Movies

Hide Your Kids Because ‘Batman: The Killing Joke’ Is Officially Going Very Mature

The effects of Deadpool’s success on the superhero movie industry are already being felt, it seems. The animated adaptation of Batman: The Killing Joke, one of the most acclaimed and controversial comics of all time, has been rated R. The original comic, which was written by Alan Moore and drawn by Brian Bolland, is exceptionally controversial.  The book is exceedingly violent, graphic, and vividly depicts the sexual assault and paralysis of Barbara Gordon, the original Batgirl. Usually this would be enough to sink its reputation beyond repair. But The Killing Joke is also probably the single most definitive comic about the Joker and Batman’s relationship of all time.

Fans have been clamoring for a film adaptation of some sort for years. They aren’t the only ones. At one point, Mark Hamill (the iconic voice of the Joker in Batman: The Animated Series and the Arkham Asylum video games) said that he’d come out of Joker retirement were he presented with the opportunity to voice the character in a Killing Joke adaptation.

It was recently announced that he’d be getting that very opportunity, along with the original voice of his old onscreen nemesis, Kevin Conroy, returning to voice the Caped Crusader once more.

Sam Register, president of Warner Bros. animation, was quoted in EW as saying, “From the start of production, we encouraged producer Bruce Timm and our team at Warner Bros. Animation to remain faithful to the original story — regardless of the eventual MPAA rating.”  He went on to say that, “The Killing Joke is revered by the fans…We felt it was our responsibility to present our core audience — the comics-loving community — with an animated film that authentically represented the tale they know all too well.” This is, for fans of the book, a good sign. Any fan of The Killing Joke will tell you that to censor an adaptation of this comic would almost certainly fail, as it’s a story that is ultimately a meditation on brutality and insanity. There are also likely to be those who are outraged the film is being adapted to begin with, given its graphic content which is widely interpreted as being especially misogynistic. As polarizing as the source material is, there’s no way the film won’t generate similar sentiment amongst fans.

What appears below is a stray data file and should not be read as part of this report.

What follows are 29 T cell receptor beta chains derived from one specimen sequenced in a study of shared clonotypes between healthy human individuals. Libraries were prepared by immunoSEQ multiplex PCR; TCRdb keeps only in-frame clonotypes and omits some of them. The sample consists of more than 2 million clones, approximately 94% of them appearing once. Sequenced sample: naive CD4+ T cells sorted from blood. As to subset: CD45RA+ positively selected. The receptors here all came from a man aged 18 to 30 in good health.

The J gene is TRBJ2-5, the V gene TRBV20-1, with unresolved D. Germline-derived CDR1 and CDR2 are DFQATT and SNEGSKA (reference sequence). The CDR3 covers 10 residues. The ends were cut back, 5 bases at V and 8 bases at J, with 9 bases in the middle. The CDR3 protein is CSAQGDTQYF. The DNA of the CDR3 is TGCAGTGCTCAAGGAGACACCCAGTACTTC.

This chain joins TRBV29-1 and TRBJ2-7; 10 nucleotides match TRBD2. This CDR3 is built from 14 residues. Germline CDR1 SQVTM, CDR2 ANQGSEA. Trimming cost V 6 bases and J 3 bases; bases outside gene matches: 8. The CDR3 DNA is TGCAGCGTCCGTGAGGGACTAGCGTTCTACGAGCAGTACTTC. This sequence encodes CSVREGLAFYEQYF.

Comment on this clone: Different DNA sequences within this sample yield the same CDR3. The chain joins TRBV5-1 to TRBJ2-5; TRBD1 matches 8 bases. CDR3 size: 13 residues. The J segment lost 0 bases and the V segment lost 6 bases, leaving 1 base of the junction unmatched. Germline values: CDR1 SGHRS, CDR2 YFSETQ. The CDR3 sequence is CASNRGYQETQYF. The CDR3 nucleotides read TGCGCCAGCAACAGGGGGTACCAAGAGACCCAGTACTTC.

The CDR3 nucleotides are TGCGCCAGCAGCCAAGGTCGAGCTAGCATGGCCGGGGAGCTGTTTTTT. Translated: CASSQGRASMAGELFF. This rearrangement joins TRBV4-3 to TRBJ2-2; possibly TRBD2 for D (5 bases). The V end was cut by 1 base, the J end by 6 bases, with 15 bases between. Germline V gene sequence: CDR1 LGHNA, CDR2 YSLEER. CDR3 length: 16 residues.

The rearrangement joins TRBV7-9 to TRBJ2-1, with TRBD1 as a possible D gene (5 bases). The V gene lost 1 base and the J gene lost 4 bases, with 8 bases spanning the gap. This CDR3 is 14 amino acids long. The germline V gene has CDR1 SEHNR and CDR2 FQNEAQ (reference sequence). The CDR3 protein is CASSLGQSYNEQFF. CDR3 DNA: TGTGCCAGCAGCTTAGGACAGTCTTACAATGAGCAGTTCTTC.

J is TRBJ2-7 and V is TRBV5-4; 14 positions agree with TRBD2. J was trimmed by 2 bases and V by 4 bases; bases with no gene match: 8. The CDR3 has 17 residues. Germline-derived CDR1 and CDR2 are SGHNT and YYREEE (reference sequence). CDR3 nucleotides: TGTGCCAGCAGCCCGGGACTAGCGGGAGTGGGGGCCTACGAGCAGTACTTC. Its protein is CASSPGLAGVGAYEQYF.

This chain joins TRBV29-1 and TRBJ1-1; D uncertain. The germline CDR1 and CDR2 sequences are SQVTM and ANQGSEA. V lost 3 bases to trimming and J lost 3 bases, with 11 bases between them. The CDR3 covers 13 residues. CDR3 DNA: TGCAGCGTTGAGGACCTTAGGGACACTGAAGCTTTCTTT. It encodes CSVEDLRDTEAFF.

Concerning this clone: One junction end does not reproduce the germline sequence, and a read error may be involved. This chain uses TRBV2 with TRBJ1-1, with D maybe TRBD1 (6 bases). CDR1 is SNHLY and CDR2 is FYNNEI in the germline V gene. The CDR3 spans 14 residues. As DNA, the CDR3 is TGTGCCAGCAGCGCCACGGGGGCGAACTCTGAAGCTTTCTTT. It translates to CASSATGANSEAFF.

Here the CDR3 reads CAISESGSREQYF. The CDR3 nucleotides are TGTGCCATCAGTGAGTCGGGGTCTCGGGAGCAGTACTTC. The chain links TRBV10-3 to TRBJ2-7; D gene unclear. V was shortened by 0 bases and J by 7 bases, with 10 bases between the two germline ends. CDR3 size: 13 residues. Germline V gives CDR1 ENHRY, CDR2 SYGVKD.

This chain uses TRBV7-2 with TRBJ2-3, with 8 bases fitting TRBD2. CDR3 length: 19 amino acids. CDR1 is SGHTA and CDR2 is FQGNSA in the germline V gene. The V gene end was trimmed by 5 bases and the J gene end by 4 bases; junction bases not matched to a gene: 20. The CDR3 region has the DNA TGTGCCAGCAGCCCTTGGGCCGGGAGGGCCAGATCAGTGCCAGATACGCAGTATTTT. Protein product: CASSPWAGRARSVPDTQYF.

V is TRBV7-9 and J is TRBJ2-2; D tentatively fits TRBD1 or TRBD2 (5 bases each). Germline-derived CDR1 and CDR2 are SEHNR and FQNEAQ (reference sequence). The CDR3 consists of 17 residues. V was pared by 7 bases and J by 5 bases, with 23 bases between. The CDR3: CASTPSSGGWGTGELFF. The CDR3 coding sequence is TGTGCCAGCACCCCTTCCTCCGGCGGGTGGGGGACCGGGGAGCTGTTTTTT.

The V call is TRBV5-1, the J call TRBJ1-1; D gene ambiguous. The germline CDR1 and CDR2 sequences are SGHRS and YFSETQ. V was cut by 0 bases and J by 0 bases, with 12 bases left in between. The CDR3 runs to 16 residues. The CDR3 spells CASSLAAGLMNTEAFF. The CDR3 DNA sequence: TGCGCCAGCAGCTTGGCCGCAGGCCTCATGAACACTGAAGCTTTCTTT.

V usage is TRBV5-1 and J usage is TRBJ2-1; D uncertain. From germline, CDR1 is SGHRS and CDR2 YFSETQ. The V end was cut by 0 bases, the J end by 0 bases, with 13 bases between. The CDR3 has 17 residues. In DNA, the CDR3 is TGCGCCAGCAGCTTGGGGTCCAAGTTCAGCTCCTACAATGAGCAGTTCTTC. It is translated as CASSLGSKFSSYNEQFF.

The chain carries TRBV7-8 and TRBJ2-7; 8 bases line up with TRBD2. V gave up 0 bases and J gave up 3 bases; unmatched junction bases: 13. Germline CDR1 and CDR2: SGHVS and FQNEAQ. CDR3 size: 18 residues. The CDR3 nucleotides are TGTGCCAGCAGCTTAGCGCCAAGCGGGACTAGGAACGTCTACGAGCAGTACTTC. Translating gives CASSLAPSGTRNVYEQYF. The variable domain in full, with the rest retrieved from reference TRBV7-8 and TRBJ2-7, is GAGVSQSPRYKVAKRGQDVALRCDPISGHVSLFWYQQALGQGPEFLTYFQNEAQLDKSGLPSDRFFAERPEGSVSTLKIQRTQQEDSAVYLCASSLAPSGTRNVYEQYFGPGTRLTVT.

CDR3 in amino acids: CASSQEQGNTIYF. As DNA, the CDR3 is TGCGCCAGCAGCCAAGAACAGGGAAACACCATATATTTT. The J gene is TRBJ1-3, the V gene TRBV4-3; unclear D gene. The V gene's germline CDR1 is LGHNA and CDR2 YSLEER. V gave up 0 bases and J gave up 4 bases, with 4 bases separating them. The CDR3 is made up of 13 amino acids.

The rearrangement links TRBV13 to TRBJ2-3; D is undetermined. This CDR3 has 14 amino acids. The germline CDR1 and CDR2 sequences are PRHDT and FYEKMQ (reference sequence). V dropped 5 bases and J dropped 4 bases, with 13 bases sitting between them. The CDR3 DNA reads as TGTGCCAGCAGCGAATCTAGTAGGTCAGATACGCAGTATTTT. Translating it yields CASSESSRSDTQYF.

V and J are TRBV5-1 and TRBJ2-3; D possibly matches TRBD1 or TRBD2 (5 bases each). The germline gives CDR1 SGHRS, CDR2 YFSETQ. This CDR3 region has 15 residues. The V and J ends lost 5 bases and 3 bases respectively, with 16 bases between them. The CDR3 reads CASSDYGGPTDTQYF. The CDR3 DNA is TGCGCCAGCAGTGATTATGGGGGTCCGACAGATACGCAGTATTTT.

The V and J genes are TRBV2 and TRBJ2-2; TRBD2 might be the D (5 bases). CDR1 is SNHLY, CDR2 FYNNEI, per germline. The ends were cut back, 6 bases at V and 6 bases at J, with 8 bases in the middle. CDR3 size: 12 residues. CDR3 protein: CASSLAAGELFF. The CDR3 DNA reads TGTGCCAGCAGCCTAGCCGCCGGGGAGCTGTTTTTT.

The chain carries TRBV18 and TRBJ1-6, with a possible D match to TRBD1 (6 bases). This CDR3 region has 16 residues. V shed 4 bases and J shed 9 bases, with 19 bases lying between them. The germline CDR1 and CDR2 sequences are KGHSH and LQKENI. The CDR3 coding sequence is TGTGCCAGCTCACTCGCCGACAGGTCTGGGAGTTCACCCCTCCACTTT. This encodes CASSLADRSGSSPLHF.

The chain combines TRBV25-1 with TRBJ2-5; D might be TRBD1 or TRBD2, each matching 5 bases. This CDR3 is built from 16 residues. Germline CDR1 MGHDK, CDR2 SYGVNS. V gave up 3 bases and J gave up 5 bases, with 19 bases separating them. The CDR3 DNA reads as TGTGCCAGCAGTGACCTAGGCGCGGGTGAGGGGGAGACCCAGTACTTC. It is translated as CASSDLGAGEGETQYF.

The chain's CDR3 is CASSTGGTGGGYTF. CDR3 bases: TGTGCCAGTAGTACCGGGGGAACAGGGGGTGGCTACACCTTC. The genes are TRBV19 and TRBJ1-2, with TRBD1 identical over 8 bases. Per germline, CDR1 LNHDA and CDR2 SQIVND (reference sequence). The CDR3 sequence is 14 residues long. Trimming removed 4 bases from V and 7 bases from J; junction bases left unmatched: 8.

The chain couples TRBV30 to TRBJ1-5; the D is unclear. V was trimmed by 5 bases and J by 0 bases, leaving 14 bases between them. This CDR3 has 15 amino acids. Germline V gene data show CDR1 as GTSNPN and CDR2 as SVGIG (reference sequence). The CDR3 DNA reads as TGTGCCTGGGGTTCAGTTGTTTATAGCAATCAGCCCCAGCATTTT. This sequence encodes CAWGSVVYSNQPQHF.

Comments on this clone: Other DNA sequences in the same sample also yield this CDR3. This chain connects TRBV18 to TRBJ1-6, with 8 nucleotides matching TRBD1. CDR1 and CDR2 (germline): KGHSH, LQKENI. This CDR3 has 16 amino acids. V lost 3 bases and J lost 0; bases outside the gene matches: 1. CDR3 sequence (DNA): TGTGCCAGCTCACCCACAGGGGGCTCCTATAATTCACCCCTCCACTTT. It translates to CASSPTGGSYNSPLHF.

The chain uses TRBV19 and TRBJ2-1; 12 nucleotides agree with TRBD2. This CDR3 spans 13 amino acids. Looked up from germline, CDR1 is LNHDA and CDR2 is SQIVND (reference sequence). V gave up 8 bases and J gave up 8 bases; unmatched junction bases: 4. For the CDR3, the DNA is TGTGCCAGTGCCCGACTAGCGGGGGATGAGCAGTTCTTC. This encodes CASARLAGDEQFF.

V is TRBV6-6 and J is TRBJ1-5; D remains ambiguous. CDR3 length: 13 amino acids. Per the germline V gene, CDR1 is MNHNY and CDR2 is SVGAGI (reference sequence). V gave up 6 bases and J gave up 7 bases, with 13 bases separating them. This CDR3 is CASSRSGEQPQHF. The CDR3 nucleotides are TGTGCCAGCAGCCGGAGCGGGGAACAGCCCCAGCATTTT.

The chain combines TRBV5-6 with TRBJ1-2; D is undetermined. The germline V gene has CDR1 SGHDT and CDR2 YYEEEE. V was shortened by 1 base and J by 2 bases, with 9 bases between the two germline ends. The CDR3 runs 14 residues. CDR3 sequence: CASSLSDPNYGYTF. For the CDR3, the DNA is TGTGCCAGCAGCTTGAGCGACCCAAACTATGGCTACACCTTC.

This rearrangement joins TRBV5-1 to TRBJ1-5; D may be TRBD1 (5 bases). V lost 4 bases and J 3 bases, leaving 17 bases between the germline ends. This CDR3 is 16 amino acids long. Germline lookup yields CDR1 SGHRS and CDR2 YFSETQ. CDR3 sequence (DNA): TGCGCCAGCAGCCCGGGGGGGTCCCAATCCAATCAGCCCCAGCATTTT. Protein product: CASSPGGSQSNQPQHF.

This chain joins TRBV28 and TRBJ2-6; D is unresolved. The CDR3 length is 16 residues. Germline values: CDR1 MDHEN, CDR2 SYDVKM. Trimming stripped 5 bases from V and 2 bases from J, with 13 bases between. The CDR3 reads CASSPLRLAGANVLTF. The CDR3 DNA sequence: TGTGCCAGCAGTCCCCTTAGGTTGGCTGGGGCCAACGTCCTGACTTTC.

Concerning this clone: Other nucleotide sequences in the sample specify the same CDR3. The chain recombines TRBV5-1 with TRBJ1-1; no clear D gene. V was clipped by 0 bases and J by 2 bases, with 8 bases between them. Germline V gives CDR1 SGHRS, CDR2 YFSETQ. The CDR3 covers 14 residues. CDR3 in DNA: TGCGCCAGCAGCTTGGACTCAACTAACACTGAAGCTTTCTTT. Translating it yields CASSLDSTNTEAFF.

Batman: The Killing Joke is, notably, the first animated DC film to receive an R rating. There has been no word as to whether or not allowing more extreme takes on DC’s characters in animation will become regular practice, though it was recently announced that an R-rated cut of the recent Batman V Superman would be available when the film was released for home media.

Batman: The Killing Joke will premiere at San Diego Comic Con over the summer, with a home media release to follow later in the year. We’ll be sure to keep you updated on the inevitable One Million Moms petition protesting the existence of the film as well as any other Killing Joke news in the next few weeks.

(Source: Entertainment Weekly)

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